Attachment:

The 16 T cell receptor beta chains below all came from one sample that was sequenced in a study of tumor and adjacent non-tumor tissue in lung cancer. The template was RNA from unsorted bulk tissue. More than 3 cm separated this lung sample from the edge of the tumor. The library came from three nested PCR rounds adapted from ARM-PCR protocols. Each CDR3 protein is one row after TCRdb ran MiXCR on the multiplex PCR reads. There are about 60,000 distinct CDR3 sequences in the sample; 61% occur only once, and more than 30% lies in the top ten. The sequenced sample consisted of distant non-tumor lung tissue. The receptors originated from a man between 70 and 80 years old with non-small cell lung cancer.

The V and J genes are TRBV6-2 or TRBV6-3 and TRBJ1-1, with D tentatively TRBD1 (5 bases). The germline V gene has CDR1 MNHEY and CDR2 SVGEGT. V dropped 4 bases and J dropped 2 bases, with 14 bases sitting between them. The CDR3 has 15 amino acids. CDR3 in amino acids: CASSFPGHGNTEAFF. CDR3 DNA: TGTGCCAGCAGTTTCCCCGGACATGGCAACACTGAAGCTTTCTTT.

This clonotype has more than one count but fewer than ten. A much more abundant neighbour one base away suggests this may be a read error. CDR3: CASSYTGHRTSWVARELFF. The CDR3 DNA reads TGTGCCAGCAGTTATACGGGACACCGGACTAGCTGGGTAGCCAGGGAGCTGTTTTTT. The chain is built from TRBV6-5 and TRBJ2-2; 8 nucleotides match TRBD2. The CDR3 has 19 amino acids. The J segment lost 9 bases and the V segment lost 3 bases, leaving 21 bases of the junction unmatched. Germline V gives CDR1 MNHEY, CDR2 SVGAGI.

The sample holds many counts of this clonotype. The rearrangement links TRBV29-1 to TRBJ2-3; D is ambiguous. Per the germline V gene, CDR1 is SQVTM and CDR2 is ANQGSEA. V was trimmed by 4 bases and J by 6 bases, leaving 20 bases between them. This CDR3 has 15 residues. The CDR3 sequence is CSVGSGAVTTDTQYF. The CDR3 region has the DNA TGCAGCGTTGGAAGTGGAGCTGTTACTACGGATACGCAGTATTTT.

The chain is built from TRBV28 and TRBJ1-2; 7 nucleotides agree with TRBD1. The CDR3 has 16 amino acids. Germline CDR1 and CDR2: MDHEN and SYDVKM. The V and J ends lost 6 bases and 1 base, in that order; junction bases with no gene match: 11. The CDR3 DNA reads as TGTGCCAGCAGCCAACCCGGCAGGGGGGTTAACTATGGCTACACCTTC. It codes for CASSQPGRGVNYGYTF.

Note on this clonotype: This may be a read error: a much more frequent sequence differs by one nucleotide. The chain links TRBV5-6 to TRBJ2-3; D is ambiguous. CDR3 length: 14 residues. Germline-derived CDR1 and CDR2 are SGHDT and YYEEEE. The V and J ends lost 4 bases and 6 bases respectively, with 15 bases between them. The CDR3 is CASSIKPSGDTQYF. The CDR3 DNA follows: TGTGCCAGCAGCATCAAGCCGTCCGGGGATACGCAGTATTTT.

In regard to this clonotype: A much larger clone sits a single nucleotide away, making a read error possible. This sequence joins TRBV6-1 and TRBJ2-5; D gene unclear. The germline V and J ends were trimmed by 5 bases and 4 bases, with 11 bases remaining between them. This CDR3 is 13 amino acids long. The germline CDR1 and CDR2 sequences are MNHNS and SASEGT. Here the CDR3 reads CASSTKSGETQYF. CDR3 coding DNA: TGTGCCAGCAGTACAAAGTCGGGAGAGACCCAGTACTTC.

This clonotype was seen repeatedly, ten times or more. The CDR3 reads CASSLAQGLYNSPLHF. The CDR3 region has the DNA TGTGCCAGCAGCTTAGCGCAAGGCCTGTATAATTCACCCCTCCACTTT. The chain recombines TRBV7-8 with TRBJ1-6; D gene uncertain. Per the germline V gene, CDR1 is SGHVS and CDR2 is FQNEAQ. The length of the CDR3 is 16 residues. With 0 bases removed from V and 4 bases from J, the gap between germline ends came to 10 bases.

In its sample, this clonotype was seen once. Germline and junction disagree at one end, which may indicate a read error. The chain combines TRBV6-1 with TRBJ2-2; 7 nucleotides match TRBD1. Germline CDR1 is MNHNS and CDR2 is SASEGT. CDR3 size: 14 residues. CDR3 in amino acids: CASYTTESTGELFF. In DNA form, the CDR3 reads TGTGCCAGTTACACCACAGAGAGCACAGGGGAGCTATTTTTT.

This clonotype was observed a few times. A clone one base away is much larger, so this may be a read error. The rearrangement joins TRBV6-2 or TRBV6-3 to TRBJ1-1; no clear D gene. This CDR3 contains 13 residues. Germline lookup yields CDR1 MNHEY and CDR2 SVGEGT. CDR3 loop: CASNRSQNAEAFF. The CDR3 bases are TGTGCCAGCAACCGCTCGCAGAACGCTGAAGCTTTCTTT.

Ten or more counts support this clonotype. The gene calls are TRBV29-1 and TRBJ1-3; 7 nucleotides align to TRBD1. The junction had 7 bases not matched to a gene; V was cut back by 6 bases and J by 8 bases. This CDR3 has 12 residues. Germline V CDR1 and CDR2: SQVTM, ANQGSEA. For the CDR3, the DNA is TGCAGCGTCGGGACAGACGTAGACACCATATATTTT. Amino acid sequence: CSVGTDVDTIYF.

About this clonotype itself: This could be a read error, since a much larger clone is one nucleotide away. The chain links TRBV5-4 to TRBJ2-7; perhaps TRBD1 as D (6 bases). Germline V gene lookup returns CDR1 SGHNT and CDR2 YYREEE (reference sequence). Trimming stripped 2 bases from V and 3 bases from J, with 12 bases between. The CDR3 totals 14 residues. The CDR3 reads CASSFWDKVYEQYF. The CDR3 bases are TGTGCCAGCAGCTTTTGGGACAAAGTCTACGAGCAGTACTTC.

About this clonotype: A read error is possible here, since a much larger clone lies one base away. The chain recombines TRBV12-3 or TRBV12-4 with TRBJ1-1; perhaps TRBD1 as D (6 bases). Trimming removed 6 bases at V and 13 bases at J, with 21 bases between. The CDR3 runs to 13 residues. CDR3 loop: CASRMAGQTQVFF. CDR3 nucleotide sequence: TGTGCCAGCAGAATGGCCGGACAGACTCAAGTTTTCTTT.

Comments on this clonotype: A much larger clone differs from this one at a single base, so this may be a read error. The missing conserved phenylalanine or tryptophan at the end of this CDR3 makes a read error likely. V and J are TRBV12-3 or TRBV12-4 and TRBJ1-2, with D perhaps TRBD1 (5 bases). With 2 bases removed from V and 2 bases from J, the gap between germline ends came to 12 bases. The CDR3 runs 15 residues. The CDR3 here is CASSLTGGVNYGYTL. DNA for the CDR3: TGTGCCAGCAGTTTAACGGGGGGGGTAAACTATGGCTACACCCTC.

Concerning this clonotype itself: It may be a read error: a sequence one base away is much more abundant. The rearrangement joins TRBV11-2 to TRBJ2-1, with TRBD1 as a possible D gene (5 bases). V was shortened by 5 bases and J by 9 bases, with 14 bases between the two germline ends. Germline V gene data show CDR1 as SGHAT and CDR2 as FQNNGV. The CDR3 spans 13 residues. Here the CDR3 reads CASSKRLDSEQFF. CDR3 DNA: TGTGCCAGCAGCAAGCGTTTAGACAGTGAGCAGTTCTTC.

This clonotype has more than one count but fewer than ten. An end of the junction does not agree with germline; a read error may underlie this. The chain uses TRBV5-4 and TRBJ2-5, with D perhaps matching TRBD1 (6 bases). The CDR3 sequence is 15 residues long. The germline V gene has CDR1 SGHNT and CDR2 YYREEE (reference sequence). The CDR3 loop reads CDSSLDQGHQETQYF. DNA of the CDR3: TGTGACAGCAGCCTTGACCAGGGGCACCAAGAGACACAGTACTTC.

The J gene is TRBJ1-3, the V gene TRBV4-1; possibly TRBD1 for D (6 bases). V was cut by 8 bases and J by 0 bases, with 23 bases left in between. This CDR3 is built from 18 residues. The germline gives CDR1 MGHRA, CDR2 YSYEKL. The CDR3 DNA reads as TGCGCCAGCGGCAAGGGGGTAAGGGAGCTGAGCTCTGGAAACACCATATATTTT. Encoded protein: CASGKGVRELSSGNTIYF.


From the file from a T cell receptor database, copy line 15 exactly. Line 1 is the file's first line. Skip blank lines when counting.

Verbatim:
Concerning this clonotype itself: It may be a read error: a sequence one base away is much more abundant. The rearrangement joins TRBV11-2 to TRBJ2-1, with TRBD1 as a possible D gene (5 bases). V was shortened by 5 bases and J by 9 bases, with 14 bases between the two germline ends. Germline V gene data show CDR1 as SGHAT and CDR2 as FQNNGV. The CDR3 spans 13 residues. Here the CDR3 reads CASSKRLDSEQFF. CDR3 DNA: TGTGCCAGCAGCAAGCGTTTAGACAGTGAGCAGTTCTTC.